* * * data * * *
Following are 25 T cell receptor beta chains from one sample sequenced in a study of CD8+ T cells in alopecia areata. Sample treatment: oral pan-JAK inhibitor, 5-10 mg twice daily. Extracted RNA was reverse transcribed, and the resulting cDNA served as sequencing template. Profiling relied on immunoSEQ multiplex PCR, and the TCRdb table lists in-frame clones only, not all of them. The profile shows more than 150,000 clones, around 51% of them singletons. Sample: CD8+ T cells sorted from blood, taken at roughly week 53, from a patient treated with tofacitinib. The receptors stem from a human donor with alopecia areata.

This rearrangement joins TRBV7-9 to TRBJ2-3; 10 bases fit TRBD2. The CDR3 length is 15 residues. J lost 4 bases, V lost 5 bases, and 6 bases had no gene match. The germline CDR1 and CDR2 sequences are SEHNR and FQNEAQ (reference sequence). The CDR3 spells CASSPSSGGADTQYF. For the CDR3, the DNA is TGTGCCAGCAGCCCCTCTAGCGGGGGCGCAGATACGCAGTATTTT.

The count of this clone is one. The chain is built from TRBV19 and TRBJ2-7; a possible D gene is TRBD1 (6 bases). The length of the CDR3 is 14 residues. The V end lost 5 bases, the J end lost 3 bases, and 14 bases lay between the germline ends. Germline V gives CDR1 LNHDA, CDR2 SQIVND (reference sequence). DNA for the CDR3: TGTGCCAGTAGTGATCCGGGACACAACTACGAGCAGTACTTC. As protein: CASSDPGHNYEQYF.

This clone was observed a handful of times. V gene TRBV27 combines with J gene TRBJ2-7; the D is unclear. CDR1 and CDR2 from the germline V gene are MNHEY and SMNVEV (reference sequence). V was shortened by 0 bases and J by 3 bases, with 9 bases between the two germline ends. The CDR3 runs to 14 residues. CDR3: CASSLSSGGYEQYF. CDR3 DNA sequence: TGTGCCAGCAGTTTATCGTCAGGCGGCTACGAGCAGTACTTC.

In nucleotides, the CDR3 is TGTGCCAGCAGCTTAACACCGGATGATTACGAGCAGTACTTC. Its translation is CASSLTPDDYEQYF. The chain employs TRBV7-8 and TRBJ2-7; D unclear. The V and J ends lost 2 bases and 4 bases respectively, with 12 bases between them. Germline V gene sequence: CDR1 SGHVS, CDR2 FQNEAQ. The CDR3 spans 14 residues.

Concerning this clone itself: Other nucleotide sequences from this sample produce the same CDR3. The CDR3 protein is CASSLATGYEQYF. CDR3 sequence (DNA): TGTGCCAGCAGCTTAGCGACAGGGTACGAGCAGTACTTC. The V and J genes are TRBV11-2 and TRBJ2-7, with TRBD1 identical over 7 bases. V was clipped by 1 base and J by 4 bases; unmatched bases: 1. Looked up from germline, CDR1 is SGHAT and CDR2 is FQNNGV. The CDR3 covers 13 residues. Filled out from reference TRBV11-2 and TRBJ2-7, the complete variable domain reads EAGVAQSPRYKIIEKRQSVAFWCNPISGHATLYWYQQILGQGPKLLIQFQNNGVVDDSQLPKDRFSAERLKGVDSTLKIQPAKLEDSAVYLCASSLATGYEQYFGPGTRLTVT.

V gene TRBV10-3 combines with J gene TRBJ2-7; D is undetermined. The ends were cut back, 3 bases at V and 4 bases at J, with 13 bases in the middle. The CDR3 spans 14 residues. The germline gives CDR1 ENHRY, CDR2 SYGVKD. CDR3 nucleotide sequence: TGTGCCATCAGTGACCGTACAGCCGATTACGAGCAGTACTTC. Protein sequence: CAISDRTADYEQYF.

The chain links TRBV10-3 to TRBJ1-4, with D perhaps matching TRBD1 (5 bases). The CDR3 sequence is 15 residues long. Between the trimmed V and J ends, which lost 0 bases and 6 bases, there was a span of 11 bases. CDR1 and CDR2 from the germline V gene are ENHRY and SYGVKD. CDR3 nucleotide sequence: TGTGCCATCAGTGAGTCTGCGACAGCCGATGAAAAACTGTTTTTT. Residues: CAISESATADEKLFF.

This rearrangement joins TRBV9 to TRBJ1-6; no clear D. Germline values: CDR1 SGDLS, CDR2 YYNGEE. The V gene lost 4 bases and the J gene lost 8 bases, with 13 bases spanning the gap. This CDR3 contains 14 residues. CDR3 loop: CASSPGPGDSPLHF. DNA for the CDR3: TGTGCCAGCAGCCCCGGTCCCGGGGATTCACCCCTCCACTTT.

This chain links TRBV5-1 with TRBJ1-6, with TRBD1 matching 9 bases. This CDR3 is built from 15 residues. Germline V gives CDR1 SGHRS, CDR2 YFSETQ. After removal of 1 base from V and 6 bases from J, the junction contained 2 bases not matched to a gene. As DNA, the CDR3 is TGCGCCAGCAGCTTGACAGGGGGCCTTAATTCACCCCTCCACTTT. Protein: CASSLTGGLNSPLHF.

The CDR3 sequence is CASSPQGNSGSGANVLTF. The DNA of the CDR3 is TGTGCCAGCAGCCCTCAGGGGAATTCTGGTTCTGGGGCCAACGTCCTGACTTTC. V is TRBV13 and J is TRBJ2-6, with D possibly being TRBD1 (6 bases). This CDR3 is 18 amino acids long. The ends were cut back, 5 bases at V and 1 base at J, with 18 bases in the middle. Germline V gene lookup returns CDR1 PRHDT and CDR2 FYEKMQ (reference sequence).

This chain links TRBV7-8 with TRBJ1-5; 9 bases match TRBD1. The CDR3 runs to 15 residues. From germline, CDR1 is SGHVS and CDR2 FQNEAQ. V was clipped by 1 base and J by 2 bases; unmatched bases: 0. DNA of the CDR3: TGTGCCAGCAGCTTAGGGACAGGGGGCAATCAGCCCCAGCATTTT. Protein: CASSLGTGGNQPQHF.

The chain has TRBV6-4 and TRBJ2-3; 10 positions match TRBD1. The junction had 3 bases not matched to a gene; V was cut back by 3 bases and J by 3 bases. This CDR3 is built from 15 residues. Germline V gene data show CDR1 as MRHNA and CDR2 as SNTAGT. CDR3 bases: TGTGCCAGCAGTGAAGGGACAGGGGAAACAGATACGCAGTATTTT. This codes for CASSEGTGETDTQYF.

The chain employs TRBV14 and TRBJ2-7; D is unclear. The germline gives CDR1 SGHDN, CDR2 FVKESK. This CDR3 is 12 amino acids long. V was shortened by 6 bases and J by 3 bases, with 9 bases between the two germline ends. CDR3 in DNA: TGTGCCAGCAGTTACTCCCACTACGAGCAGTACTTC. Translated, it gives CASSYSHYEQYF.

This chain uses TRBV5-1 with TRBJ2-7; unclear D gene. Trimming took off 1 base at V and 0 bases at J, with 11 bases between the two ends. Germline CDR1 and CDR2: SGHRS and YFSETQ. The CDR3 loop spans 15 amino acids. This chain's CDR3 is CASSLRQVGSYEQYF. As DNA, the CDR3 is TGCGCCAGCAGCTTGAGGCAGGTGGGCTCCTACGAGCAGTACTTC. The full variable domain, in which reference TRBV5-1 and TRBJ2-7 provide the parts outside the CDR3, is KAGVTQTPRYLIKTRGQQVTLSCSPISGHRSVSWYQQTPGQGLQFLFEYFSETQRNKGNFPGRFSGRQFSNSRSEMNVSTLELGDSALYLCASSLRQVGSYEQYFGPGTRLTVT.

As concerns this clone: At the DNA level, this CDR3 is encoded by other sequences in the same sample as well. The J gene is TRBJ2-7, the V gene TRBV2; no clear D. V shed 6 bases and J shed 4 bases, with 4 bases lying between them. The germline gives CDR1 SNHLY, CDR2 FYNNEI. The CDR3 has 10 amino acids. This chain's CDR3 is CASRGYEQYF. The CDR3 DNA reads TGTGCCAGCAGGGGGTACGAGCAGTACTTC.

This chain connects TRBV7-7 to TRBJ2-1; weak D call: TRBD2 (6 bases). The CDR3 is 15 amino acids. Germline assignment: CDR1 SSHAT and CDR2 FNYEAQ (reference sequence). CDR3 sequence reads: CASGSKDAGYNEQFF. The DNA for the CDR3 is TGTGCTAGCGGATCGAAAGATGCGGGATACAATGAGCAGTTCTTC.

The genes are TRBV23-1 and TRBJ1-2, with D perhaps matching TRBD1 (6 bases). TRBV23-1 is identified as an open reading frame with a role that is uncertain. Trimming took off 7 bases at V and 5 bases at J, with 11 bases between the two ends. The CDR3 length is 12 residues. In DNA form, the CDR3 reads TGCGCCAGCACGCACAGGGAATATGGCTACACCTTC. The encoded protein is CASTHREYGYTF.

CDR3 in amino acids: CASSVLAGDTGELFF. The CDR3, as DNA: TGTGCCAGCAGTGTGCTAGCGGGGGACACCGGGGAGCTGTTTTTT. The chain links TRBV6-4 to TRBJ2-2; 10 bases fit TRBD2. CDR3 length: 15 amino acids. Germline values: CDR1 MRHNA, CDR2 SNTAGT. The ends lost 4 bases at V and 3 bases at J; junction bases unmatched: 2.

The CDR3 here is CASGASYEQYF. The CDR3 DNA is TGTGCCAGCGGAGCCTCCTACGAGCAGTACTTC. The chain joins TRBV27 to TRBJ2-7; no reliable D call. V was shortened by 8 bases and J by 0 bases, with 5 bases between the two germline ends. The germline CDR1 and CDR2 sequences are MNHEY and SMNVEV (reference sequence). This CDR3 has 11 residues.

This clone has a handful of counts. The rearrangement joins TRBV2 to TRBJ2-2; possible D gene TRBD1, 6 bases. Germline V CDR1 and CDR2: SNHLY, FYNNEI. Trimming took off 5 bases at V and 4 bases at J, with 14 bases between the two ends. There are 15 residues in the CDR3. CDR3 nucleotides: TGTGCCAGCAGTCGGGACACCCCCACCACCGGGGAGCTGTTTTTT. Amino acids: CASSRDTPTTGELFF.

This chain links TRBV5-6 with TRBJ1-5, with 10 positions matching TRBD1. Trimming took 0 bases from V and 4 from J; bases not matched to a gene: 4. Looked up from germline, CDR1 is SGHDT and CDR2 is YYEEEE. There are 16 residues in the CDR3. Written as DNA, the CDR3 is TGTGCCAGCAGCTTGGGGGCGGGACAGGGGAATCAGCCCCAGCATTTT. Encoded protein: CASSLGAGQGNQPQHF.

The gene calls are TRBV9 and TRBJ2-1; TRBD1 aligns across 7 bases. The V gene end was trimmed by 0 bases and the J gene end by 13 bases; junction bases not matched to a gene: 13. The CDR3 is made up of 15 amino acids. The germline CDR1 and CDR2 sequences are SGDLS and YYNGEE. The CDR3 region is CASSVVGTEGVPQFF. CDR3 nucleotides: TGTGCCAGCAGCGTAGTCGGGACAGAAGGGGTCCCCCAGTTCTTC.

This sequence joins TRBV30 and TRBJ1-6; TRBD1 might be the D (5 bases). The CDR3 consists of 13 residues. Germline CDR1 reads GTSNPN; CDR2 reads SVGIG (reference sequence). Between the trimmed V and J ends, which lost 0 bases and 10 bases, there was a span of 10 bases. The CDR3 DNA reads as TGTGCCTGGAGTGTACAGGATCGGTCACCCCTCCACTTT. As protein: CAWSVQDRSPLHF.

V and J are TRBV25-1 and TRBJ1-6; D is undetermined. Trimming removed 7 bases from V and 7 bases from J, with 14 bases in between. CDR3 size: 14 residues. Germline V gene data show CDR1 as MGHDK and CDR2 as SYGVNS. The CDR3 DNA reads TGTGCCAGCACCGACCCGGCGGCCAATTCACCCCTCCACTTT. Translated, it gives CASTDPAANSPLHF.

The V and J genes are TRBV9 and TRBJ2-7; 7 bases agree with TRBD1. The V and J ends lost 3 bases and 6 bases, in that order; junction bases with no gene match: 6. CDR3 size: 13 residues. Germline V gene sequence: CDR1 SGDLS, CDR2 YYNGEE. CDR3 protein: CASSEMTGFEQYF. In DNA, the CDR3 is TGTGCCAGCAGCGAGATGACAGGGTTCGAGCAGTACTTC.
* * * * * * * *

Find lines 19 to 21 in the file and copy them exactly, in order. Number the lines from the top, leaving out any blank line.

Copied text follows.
CDR3 in amino acids: CASSVLAGDTGELFF. The CDR3, as DNA: TGTGCCAGCAGTGTGCTAGCGGGGGACACCGGGGAGCTGTTTTTT. The chain links TRBV6-4 to TRBJ2-2; 10 bases fit TRBD2. CDR3 length: 15 amino acids. Germline values: CDR1 MRHNA, CDR2 SNTAGT. The ends lost 4 bases at V and 3 bases at J; junction bases unmatched: 2.

The CDR3 here is CASGASYEQYF. The CDR3 DNA is TGTGCCAGCGGAGCCTCCTACGAGCAGTACTTC. The chain joins TRBV27 to TRBJ2-7; no reliable D call. V was shortened by 8 bases and J by 0 bases, with 5 bases between the two germline ends. The germline CDR1 and CDR2 sequences are MNHEY and SMNVEV (reference sequence). This CDR3 has 11 residues.

This clone has a handful of counts. The rearrangement joins TRBV2 to TRBJ2-2; possible D gene TRBD1, 6 bases. Germline V CDR1 and CDR2: SNHLY, FYNNEI. Trimming took off 5 bases at V and 4 bases at J, with 14 bases between the two ends. There are 15 residues in the CDR3. CDR3 nucleotides: TGTGCCAGCAGTCGGGACACCCCCACCACCGGGGAGCTGTTTTTT. Amino acids: CASSRDTPTTGELFF.